A night out

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National Commander Butch Whitehead greets patients from Walter Reed National Military Medical Center as they arrive to the Capitol Hill Club for a dinner out.

In 2003, two Vietnam veterans began hosting dinners for wounded military members at Walter Reed. Now, they are passing the torch to DAV.

Zach Herrick, an Army veteran, was shot in the face when his platoon was ambushed in Afghanistan in 2011. Herrick’s injuries were extensive—the gunshot severely damaged his lower jaw, teeth and tongue, requiring more than 20 reconstructive surgeries. He spent from 2011 to 2016 recovering at Walter Reed National Military Medical Center in Washington, D.C.

“You’re treated as a patient but still part of the military, which can be tiresome and draining on one’s recovery,” said Herrick.

In 2003, Vietnam veterans and DAV life members Hal Koster and Jim Mayer recognized this truth as a growing need among returning troops wounded overseas. Koster—then a co-owner of Fran O’Brien’s Stadium Steakhouse in Washington, D.C.—had pushed much of his wartime experience out of his mind, but many of his regular customers were Vietnam veterans and VA employees.

“When the war injured starting showing up at Walter Reed Hospital, [Jim] convinced me that a night away from the hospital for a patient or a family member could be very therapeutic,” said Koster.

They soon began sponsoring a free weekly steak dinner for the patients and their families. Eventually, Koster started the nonprofit Aleethia Foundation, and what came to be known as the Aleethia Friday Night Dinners began rotating between different venues throughout the D.C. area, all fully funded by generous donors.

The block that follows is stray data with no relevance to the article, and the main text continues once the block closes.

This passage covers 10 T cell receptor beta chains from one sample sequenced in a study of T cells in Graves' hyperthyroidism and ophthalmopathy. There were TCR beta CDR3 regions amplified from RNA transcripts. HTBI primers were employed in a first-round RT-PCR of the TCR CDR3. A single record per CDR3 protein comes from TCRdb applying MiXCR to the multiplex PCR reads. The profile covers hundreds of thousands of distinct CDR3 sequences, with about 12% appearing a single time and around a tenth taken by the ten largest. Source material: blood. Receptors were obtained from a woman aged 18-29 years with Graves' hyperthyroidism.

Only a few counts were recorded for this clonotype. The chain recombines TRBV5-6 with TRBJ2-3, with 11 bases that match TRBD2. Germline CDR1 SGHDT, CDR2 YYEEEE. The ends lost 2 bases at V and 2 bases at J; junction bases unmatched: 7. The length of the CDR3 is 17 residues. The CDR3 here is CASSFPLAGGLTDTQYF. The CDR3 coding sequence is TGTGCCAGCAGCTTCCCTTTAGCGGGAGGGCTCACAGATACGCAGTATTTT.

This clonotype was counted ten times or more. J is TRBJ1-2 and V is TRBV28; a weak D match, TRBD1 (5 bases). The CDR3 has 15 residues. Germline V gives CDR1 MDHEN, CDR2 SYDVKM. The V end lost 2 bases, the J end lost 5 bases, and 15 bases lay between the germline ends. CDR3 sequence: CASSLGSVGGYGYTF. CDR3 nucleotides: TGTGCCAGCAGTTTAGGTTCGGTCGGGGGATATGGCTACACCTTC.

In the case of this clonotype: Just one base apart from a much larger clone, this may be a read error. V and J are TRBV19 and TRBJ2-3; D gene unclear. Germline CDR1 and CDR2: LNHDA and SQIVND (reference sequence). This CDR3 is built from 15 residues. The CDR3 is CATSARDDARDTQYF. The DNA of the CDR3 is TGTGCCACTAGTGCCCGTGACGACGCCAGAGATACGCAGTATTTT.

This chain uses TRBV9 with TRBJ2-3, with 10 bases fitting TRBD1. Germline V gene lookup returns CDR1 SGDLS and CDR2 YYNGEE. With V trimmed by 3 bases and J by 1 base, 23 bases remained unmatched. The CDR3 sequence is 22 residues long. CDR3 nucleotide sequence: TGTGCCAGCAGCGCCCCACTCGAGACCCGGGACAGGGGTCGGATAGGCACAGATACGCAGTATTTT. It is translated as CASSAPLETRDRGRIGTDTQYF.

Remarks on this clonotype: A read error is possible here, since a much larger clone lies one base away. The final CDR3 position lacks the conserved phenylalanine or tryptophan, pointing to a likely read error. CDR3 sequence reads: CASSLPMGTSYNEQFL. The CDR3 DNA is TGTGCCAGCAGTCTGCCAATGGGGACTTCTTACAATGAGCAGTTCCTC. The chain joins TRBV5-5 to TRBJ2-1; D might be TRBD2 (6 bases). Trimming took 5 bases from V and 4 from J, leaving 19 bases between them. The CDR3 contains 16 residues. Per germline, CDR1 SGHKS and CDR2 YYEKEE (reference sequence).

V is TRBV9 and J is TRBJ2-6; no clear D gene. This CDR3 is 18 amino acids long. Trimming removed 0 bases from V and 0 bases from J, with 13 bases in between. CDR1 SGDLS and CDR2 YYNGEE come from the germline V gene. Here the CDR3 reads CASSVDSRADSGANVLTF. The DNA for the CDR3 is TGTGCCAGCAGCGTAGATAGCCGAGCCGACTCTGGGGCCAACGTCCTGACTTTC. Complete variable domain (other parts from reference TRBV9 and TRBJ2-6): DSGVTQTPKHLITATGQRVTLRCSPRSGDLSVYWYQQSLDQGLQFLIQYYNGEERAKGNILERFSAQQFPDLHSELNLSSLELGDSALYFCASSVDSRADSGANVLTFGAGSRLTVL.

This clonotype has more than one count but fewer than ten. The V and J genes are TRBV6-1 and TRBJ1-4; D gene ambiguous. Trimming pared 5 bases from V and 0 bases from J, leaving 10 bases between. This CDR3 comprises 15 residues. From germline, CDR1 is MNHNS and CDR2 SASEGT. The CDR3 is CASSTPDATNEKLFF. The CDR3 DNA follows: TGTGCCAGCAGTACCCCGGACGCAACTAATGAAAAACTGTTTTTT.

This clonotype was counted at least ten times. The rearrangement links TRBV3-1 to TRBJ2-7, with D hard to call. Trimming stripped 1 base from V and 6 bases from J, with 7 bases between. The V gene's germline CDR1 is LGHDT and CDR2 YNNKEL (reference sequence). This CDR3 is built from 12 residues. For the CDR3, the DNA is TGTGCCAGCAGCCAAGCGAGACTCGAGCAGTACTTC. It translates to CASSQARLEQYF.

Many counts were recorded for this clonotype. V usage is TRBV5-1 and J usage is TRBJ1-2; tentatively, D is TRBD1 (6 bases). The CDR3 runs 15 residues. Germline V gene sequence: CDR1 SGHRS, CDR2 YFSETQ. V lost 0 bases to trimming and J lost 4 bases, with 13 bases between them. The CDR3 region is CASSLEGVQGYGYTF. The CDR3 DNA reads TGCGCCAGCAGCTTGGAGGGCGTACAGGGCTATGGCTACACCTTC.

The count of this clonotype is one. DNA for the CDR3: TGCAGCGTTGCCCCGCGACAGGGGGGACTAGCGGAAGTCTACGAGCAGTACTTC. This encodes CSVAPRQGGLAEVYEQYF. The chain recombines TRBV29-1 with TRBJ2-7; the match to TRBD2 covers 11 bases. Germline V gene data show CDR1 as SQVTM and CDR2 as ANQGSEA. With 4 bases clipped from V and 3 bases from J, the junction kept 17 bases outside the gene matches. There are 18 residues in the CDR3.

“It was a good way to get out of my room and meet other people,” recalled Herrick, who started attending the dinners in 2014.

“The occupational therapy department works with the service members to teach them to become accustomed to their new norm,” said Koster. “The dinners give them a chance to practice some of this training they have received and do it in a safe environment.”

“Friday night dinner was the only thing that I looked forward to doing, even if it was once a week,” said Herrick. “It helped give me that lifeline that I needed. There was no pressure, no obligation, no worries. Just come, eat, drink, have a relaxing time with friends.

“Hal and Jim helped give us that normality back with our families and friends,” Herrick added.

After 16 years of hosting the weekly dinners, Koster and Mayer are officially turning the event over to DAV to manage and operate, as the organization has been a long-time supporter of the Aleethia dinner program.

“These dinners have become an institution for our wounded military members and their families, and DAV is honored to be taking the reins on such a meaningful event that has impacted so many lives,” said National Adjutant Marc Burgess. “Hal and Jim have been the heart of this program, and we look forward to continuing their vision of serving and honoring the nation’s veterans.”

The event will now be called DAV Night Out but will feature a nearly identical lineup of hosts.

“The legacy I would like to see continued is working closely with the medical staff to not just provide a dinner to honor the patients but a dinner that supports the healing process,” said Koster. “This is a great program being taken over by a great organization. I look forward to continuing to be a part of the dinners but as a volunteer for DAV.”


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